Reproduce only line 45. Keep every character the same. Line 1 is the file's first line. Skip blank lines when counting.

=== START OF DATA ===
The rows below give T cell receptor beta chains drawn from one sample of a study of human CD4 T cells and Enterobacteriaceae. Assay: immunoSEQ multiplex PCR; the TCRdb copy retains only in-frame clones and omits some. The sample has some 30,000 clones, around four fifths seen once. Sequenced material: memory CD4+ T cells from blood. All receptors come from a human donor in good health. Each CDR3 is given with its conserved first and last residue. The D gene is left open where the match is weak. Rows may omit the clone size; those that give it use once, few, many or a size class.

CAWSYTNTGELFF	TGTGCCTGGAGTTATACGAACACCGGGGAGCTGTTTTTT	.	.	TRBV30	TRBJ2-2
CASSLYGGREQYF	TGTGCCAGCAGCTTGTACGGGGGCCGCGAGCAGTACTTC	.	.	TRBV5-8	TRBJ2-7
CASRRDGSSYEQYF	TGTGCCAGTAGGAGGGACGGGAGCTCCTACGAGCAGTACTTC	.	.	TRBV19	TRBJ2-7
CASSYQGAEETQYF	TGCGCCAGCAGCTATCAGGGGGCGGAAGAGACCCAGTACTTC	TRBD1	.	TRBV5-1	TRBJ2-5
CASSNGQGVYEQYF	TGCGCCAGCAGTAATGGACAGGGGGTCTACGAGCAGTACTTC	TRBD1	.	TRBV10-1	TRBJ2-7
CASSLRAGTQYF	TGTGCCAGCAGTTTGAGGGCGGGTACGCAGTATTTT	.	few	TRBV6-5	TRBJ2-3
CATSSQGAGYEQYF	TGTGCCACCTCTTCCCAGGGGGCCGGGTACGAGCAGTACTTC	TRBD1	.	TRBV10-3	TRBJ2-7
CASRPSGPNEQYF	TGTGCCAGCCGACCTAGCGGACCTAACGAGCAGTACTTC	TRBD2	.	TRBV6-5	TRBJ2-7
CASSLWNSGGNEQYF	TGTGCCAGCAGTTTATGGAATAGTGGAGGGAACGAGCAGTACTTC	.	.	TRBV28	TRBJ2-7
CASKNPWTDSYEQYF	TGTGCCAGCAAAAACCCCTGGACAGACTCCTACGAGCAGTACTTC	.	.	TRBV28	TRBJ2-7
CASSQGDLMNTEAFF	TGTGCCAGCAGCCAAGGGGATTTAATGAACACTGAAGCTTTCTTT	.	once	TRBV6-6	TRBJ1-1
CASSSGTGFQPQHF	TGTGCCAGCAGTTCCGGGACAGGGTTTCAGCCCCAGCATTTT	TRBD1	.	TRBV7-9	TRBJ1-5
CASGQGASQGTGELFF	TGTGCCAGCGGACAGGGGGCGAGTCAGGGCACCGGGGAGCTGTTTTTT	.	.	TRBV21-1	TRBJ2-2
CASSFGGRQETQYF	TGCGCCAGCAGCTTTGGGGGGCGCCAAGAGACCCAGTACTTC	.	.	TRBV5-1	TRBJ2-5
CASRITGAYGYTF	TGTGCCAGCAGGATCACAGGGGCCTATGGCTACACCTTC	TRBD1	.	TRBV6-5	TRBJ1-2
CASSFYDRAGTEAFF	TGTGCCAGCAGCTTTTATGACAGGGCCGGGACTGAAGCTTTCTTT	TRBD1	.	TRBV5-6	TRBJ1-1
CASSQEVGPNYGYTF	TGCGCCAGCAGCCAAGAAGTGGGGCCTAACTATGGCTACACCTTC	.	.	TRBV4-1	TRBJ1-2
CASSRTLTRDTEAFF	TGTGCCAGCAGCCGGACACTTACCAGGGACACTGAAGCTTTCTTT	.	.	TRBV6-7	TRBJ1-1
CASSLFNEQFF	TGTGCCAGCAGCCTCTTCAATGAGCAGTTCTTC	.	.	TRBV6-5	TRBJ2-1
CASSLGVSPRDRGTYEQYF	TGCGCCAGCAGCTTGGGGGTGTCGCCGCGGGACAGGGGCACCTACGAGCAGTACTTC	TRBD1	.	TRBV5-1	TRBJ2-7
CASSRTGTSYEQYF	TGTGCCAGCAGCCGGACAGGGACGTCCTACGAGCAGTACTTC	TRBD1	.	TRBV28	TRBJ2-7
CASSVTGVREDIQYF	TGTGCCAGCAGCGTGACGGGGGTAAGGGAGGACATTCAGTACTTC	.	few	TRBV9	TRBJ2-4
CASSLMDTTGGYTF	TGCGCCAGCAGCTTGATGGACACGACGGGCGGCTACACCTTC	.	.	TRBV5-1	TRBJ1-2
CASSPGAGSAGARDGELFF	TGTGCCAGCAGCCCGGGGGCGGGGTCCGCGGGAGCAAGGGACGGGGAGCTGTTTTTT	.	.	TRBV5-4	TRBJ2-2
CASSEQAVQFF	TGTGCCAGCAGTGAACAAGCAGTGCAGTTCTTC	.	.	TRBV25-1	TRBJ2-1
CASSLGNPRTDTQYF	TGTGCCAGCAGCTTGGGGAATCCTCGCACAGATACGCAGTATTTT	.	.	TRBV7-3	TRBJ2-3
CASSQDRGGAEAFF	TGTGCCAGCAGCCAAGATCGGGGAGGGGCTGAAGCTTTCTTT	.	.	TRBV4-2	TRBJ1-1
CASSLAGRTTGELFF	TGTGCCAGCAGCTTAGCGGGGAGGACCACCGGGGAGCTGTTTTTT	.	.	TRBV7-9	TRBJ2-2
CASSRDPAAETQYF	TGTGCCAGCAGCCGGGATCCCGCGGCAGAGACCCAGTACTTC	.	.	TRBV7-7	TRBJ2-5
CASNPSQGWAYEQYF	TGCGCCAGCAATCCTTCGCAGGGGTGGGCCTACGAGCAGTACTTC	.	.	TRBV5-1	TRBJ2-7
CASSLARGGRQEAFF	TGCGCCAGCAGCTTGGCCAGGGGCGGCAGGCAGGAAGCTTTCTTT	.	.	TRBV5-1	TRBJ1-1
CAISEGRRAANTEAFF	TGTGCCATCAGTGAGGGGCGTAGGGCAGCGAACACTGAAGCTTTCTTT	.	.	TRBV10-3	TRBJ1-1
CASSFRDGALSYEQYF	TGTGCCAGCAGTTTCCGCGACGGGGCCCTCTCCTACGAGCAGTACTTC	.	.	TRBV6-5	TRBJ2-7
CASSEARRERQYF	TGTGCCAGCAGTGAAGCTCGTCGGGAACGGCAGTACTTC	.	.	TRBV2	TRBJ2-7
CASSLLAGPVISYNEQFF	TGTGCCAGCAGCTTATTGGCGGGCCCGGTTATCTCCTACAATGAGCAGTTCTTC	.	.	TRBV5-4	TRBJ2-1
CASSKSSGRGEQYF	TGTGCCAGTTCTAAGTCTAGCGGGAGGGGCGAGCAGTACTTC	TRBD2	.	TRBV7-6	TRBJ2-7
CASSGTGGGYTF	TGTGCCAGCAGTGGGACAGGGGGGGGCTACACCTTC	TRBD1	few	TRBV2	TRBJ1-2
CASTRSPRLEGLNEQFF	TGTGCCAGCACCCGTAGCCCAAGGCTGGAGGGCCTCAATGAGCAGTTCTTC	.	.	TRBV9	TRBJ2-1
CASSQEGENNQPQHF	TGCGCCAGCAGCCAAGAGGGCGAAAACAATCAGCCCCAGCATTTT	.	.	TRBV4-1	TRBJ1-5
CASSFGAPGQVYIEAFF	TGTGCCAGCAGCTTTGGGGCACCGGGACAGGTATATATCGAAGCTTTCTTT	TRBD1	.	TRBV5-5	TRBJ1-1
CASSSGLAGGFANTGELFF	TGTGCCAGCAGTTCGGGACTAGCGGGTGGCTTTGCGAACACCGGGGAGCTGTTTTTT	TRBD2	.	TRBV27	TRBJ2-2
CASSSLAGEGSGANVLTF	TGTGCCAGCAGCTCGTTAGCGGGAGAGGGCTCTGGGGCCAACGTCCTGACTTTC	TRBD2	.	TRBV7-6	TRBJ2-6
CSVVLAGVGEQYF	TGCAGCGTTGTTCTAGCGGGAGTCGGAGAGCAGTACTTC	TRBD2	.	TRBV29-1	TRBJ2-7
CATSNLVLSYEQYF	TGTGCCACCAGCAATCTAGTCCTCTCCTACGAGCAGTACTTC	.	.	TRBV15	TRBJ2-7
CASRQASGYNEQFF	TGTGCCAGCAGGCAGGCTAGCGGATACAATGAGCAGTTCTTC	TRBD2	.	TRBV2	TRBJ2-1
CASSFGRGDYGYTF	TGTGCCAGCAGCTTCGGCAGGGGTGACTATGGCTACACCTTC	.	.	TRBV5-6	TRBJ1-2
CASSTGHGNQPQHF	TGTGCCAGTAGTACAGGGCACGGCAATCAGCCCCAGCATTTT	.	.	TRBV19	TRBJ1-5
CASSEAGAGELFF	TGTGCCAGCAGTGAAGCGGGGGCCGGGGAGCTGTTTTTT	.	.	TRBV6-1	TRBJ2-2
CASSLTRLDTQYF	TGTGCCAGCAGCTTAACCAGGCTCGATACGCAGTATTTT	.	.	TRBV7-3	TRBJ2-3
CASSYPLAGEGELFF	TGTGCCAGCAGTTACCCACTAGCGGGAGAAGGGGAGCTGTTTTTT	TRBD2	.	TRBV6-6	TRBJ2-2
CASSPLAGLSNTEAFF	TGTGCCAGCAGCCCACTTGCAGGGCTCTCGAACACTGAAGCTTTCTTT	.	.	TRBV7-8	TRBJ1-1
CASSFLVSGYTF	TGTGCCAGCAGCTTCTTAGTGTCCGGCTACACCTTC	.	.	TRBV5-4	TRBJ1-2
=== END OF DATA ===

CATSNLVLSYEQYF	TGTGCCACCAGCAATCTAGTCCTCTCCTACGAGCAGTACTTC	.	.	TRBV15	TRBJ2-7